Byline: Samantha Conti

CATTOLICA, Italy — Buoyed by a new deal to make Jean Paul Gaultier’s top men’s and women’s collections, Alberta and Massimo Ferret ti are now embarking on a plan to boost overall sales for the cast of directional designers for whom they produce at Aeffe.
And they’ve set their sights on the U.S. market, which currently represents some 15 percent of Aeffe’s overall volume.
Aeffe, owned by the Ferrettis and based here on the Adriatic coast, already produces Moschino Couture and Moschino Cheap & Chic lines for men and women, as well as Rifat Ozbek, Future Ozbek, and Alberta’s three lines: Alberta Ferretti, Ferretti Studio, and Ferretti Jeans Philosophy. The company expects overall turnover this year to reach $125 million (200 billion lire), up more than 22 percent from 1994.
For Alberta, who is managing director, and her younger brother Massimo, who is chairman of Aeffe, the Gaultier deal was a triumph and a turning point for a small but dynamic company. It consolidated Aeffe’s reputation as a manufacturer that can successfully produce for innovative designers whose clothing often requires unusual materials and couture-like handwork.
“Gaultier came looking for us,” said Alberta Ferretti during a recent interview at Aeffe headquarters. “We said ‘yes’ to him and ‘no’ to others because we thought he would offer us the right kind of challenge. He is so innovative.”
He is also lucrative. Massimo Ferretti noted that Aeffe expects sales of $94 million (150 billion lire) from the Gaultier collections over the next three years, and added that a top priority is to make sure the designer’s clothes arrive in stores on time — a problem in the past with Gaultier products.
And Gaultier also completes Aeffe’s stable.
“We are not looking for any more designers — we have done what we set out to do,” said Massimo Ferretti. “What we will concentrate on now is developing what we have and improving our relationship with clients.”
America is the big target. Within the year, the Ferrettis plan to open a showroom in New York on 56th Street. It will be complete with floors for each designer they produce, as they have done in their Milan showroom.
And, over the next two to three years, Aeffe hopes to establish a network of corners for all their designers in leading specialty and department stores around the U.S., according to Massimo Ferretti. They are also mulling an Alberta Ferretti boutique in New York, although plans haven’t been set yet.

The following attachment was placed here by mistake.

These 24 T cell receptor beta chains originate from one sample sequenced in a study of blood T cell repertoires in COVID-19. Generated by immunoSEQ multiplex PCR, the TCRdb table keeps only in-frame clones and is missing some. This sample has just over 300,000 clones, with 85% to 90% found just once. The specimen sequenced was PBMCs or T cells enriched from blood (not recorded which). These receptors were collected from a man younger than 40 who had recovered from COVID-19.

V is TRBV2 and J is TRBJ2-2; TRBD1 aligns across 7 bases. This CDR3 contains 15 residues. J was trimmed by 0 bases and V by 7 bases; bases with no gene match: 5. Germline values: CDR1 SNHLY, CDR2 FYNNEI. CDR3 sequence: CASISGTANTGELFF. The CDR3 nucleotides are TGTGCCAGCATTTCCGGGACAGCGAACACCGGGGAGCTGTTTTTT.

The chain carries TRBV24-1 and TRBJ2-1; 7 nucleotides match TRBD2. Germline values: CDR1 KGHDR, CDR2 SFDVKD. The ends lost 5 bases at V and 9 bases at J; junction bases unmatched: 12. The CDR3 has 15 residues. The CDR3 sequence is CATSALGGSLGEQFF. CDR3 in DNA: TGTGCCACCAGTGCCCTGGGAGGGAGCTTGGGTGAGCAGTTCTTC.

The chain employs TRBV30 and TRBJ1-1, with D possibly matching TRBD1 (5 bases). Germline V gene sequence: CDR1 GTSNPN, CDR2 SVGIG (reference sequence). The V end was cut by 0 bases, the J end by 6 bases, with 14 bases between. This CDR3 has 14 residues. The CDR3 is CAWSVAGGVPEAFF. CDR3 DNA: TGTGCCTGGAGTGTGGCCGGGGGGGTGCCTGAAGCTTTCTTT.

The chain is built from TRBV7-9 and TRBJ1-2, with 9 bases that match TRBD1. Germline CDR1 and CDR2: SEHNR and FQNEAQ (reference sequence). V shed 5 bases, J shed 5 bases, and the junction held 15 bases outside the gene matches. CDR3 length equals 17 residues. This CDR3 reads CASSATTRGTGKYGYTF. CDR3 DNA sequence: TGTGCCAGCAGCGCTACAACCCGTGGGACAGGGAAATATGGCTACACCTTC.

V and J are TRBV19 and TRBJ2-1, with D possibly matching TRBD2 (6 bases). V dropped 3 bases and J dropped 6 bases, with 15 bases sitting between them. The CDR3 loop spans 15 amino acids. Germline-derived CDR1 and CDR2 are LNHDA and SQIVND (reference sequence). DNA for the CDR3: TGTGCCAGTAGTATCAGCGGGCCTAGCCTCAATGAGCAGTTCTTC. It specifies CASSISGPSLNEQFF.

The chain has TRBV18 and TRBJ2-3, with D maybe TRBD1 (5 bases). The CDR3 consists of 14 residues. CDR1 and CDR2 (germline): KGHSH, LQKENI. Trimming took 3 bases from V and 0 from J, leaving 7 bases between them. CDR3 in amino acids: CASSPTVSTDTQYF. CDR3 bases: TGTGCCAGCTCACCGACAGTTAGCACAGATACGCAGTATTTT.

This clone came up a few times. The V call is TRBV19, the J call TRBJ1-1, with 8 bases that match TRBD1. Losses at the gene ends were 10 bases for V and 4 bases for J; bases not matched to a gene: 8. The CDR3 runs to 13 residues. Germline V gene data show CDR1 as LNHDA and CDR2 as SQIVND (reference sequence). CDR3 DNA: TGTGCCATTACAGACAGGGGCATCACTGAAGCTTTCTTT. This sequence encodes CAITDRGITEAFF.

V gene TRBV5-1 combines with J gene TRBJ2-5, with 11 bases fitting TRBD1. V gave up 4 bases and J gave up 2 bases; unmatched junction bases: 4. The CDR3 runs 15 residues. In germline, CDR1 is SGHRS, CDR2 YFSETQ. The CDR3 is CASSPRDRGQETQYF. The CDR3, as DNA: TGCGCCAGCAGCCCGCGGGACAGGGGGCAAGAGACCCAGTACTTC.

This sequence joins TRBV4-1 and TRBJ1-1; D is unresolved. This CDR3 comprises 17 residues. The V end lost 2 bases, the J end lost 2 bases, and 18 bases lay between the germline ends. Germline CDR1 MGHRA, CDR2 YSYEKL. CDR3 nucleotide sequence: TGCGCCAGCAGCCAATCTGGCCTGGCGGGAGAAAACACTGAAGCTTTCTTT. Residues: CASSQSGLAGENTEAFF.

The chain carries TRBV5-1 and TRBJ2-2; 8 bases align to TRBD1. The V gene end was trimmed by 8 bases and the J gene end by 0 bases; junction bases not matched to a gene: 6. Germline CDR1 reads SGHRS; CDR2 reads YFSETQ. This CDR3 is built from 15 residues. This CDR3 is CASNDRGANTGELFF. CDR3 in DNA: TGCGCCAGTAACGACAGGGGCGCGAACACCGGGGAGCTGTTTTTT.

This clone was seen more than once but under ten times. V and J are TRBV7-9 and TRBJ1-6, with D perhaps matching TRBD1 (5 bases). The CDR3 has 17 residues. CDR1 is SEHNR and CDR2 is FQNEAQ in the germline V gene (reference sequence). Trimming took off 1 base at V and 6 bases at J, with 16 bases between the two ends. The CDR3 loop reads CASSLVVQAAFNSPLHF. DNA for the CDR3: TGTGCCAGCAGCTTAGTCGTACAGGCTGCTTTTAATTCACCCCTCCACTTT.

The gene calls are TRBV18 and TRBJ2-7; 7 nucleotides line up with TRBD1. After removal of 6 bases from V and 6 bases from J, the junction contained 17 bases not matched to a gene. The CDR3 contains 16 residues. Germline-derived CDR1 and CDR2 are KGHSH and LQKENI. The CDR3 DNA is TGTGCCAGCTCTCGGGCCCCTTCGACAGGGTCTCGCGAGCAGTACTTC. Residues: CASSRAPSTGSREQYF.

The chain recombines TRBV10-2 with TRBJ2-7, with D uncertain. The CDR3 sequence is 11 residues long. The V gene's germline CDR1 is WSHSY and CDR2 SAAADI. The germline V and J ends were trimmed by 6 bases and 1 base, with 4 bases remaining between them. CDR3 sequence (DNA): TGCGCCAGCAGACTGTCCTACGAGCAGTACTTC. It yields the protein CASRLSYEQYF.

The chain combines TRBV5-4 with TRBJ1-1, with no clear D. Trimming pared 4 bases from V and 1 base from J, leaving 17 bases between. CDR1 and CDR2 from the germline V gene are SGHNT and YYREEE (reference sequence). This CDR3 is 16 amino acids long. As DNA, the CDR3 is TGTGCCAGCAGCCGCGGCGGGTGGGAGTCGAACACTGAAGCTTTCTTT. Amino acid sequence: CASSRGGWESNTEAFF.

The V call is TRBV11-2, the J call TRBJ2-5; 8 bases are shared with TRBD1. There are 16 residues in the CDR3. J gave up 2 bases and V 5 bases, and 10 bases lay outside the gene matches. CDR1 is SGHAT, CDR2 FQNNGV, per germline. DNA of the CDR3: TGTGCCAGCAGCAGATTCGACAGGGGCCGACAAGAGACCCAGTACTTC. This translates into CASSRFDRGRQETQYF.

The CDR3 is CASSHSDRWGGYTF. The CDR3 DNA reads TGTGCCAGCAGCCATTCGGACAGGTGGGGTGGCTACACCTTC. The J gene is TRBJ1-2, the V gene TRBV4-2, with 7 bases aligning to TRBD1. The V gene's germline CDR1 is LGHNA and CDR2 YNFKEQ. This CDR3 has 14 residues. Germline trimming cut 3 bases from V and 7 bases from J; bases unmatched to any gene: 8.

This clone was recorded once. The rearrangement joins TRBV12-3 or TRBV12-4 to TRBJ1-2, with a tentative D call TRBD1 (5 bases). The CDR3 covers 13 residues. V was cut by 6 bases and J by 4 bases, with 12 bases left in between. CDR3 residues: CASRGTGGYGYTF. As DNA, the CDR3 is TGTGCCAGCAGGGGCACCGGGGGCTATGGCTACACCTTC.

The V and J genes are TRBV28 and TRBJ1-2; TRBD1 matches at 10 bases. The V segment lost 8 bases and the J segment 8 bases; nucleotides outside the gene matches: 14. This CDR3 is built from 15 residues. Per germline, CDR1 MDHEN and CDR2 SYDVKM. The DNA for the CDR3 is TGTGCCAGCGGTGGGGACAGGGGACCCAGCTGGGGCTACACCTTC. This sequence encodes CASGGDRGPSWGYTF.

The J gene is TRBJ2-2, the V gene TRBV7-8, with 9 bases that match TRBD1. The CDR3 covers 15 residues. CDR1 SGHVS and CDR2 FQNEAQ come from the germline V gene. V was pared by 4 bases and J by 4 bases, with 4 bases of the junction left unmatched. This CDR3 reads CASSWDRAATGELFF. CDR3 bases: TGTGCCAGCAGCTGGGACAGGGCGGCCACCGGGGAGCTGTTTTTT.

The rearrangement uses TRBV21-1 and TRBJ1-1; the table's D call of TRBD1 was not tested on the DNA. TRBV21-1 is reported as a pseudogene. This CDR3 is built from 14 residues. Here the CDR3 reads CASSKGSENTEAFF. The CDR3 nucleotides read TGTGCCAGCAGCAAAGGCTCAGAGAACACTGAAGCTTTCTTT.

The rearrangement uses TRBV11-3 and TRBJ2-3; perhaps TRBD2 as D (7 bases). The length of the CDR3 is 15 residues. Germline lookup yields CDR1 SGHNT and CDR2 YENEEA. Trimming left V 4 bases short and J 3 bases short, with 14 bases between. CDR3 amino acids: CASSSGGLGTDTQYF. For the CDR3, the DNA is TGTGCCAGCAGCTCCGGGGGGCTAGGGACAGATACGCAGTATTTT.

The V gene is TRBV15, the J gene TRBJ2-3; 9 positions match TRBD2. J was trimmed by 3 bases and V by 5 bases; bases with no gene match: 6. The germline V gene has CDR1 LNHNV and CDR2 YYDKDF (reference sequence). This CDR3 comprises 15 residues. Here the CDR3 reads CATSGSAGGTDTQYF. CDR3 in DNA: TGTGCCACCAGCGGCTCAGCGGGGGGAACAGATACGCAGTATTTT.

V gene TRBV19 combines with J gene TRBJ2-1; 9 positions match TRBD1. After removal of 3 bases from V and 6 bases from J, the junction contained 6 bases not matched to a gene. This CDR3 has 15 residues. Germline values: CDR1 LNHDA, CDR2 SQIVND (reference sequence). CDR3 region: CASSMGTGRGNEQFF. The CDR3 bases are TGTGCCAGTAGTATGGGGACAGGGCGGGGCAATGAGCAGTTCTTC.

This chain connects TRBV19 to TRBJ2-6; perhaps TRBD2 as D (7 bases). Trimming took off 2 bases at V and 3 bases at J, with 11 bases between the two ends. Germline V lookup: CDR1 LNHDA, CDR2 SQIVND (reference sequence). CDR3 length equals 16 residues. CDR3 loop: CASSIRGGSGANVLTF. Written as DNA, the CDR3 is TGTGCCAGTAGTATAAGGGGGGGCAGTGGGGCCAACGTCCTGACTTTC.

The key to it all, according to Alberta Ferretti, will be remaining nimble. “The fashion business is changing at such a rapid pace that we don’t even make long-term plans anymore,” she said. “We think a year or two in advance and that’s it. We want to remain as flexible as possible.”
Aeffe prides itself on giving its designers the freedom to concentrate solely on the creative process — taking the nuts and bolts of production, sales and delivery out of their hands.
And one way Aeffe keeps its costs down and its production capacity versatile is by contracting the bulk of its sewing operations out to some 100 local workshops. Aeffe directly produces all of the prototypes and the designs that models wear during shows.
“Our staff is actually very small, just 430 people,” said Massimo Ferretti. “We have contracts with workshops to put the clothes together, and we do the rest here. The sub-contractors are all directly supervised by Aeffe staff, and all clothing is hand-inspected before shipping.”
At Aeffe, there is a separate work area for each designer and a team of seamstresses and fabric cutters dedicated to each collection. In addition to the work areas, each designer has separate administrative offices and business staff.
Alberta Ferretti, who has three of her own lines to design, says she rarely ventures into the studios of Aeffe’s other designers. “It would just confuse me,” she admitted.
Some 60 percent of Aeffe’s production is sold outside Italy, with Europe representing about 30 percent of foreign sales, followed by the U.S. The balance of the foreign sales are in Asia and the Middle East.
The top-selling line abroad is Moschino’s Cheap & Chic, and the Ferrettis expect the collections to continue to be strong sellers despite the designer’s death last September.
“Franco had a strong team of designers and assistants — he liked to call them his accomplices — behind him, who are now carrying on with work as usual. The clothes are still selling well, and I don’t foresee any problems. The only problem is that we miss him. He was one of the family,” said Massimo.
Both Massimo and Alberta agreed that keeping their business in the family has helped Aeffe.
“We have a lot of respect and trust in one another,” Alberta said. “We are not constantly bothering one another or looking over one another’s shoulders. We work well together.”
And they both swear they have never fought — not even as children.
“From the time I was very little, my mother put him in my care — how could I fight with someone I was supposed to be taking care of?” said Alberta, who also noted that her first interest in the clothing business also came from their mother, a seamstress with her own workshop in Cattolica.
Today, whenever their mother hears about her children’s career successes, she cries her eyes out, the elder Ferretti said.
“It’s hopeless. I’m going to have to stop telling her all the good news,” Alberta Ferretti said with a smile. — Fairchild News Service